I love Quartz/Atlantic a lot, but with today’s article on “peak punctuation”, it seems they’ve finally gone a bit overboard on their hyperbolic use of various things “peaking”.
A brief history of various things peaking:
It used to be just peak oil. Peak oil was a simple concept. Basically, we would hit a peak where we are producing as much oil as we ever will, and after that, production would fall inexorably. It didn’t happen, due to the shale gas explosion in the US, but nonetheless, a fine hypothesis.
The failure of the peak oil hypothesis to come true did not stop the Atlantic writers (and others) from then going on to predict peaks in everything else. First came peak car. Fair enough, of course we are hoping that we will have passed the hump of ever-increasing cars on our roads and that we will see less and less cars. This might still hold as a hypothesis.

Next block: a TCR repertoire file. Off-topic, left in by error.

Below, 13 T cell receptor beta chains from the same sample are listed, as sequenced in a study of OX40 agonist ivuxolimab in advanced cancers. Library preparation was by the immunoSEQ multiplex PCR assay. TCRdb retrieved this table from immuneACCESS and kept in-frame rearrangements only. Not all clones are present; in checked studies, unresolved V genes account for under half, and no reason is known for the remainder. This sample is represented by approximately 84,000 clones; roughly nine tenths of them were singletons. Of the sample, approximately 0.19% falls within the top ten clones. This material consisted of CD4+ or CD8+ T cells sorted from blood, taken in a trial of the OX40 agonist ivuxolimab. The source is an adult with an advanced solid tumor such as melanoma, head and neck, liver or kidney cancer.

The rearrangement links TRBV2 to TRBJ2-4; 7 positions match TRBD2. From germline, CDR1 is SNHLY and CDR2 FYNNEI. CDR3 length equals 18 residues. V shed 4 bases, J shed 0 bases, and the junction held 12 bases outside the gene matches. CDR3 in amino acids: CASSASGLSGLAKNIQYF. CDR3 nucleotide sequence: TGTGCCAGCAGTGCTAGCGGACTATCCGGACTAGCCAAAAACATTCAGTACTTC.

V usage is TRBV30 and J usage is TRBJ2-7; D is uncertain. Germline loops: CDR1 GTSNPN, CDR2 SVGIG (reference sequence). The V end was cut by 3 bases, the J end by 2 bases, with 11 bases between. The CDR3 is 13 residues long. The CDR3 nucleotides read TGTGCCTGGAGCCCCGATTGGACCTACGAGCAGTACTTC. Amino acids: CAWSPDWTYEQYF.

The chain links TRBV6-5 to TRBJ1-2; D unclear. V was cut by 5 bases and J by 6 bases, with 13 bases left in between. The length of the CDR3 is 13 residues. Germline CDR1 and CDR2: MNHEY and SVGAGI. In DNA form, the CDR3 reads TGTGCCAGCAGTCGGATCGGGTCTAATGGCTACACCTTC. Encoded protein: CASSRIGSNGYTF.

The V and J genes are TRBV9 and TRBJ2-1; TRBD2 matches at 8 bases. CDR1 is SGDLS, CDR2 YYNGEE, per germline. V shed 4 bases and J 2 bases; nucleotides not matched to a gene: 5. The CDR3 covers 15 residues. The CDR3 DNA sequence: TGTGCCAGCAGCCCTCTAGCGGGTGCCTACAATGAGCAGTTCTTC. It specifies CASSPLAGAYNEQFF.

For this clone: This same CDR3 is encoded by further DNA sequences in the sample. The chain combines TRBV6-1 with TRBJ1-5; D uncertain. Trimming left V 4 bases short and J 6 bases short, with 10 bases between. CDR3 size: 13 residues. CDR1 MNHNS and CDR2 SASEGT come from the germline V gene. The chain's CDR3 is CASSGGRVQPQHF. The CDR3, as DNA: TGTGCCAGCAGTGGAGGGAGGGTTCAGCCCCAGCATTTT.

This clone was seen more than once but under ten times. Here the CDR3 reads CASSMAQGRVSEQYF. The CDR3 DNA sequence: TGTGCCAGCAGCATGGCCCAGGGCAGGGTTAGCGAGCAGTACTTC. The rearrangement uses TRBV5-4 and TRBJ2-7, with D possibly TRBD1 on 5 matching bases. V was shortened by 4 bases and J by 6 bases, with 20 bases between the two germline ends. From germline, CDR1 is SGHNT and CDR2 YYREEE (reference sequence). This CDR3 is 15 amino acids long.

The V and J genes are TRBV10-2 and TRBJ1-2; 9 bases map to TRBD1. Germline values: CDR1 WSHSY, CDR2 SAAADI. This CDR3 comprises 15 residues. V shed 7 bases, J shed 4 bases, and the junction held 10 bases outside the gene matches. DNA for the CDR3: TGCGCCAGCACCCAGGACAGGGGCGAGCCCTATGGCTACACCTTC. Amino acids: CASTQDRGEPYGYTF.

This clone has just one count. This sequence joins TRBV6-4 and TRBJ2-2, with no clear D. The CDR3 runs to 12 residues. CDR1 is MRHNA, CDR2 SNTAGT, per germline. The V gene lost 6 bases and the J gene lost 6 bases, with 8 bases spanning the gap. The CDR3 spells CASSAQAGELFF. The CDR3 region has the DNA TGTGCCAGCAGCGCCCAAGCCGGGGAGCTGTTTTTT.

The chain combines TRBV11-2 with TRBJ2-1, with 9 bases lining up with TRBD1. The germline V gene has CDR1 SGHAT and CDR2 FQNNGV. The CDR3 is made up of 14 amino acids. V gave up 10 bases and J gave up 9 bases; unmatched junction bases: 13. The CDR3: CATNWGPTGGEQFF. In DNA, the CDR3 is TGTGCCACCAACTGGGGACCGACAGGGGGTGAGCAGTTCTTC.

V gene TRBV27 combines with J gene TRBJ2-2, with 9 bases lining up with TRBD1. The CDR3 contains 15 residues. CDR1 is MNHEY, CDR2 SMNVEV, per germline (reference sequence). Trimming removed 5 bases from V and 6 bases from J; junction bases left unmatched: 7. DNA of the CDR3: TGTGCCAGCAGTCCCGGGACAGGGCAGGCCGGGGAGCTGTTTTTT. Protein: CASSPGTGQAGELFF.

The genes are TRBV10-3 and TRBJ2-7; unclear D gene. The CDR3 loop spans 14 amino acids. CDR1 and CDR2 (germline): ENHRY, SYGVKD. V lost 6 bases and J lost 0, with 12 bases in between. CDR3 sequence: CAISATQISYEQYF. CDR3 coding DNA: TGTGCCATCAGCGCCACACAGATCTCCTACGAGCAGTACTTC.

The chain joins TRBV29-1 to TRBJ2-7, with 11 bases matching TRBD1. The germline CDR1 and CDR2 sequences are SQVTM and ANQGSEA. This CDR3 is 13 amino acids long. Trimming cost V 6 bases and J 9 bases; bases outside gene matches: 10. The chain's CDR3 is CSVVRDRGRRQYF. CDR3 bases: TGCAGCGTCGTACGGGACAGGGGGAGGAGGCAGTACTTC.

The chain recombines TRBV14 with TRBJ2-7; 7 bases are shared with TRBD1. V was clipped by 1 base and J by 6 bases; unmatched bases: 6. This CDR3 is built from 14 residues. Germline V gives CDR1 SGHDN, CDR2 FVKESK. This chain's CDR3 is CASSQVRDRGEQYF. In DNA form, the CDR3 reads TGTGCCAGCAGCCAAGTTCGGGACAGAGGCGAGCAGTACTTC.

Then came peak attention. Fine, with all the apps and digital devices in our lives, we are definitely suffering an attention shortage. Even if I don’t see how this moment would possibly be the peak of it.
Then things started to go really topsy-turvy as we started having various fruit-related peaks. First, we had peak OJ. Florida’s orange juice supplies were in danger from some little feisty parasite. Then came peak banana. Similar story.
And today, ladies and gentlemen, we have reached peak punctuation. From now on, we are doomed to use only less punctuation. If you’re holding any punctuation marks, today is the time to sell them all.
It seems that as a society, we are continuously trying to find peaks. Perhaps it would be beneficial to also start looking for troughs and plateaus? A nice, slow ascent would also be nice for a change.